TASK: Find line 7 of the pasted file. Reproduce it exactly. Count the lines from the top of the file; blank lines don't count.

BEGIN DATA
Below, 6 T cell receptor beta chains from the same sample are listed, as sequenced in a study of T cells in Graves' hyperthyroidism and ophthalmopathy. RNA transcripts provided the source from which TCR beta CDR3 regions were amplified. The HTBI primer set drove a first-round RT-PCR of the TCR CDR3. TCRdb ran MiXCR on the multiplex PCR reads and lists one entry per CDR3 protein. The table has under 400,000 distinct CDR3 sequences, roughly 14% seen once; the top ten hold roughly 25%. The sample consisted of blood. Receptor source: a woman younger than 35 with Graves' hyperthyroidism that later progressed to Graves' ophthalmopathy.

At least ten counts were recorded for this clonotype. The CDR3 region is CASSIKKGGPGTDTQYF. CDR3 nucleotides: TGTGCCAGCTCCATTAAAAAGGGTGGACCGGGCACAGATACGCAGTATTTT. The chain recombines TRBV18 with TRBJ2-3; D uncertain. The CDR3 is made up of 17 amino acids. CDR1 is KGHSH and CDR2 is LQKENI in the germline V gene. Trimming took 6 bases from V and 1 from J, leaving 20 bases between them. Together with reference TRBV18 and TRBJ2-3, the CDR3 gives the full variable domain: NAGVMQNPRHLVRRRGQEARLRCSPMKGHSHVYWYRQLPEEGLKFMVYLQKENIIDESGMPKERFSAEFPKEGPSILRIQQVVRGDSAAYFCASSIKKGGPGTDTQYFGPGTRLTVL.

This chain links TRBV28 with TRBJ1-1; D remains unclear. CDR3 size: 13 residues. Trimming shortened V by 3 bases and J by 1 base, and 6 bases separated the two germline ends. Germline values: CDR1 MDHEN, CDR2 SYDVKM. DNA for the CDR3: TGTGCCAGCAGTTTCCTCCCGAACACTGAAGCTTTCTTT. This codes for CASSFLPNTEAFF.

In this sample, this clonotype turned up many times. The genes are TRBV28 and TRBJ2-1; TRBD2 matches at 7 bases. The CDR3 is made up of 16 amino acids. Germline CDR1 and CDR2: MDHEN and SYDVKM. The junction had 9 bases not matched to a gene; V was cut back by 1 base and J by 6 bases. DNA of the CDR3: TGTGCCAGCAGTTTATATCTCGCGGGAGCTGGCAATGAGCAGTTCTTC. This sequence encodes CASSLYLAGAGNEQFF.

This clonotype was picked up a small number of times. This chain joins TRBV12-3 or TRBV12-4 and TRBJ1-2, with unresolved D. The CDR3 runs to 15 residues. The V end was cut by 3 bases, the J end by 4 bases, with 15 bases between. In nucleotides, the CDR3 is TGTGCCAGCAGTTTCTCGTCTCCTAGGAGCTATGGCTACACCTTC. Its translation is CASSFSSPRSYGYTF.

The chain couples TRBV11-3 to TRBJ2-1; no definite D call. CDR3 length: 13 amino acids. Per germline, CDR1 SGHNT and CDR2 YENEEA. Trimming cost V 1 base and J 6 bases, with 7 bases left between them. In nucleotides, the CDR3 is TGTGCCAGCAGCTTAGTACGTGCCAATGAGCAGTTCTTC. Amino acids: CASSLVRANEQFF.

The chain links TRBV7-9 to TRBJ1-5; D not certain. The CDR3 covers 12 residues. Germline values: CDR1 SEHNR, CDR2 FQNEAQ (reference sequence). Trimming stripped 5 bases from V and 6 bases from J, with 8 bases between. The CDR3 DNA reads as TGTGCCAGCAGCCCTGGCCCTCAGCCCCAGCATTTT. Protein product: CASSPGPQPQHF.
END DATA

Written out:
The chain links TRBV7-9 to TRBJ1-5; D not certain. The CDR3 covers 12 residues. Germline values: CDR1 SEHNR, CDR2 FQNEAQ (reference sequence). Trimming stripped 5 bases from V and 6 bases from J, with 8 bases between. The CDR3 DNA reads as TGTGCCAGCAGCCCTGGCCCTCAGCCCCAGCATTTT. Protein product: CASSPGPQPQHF.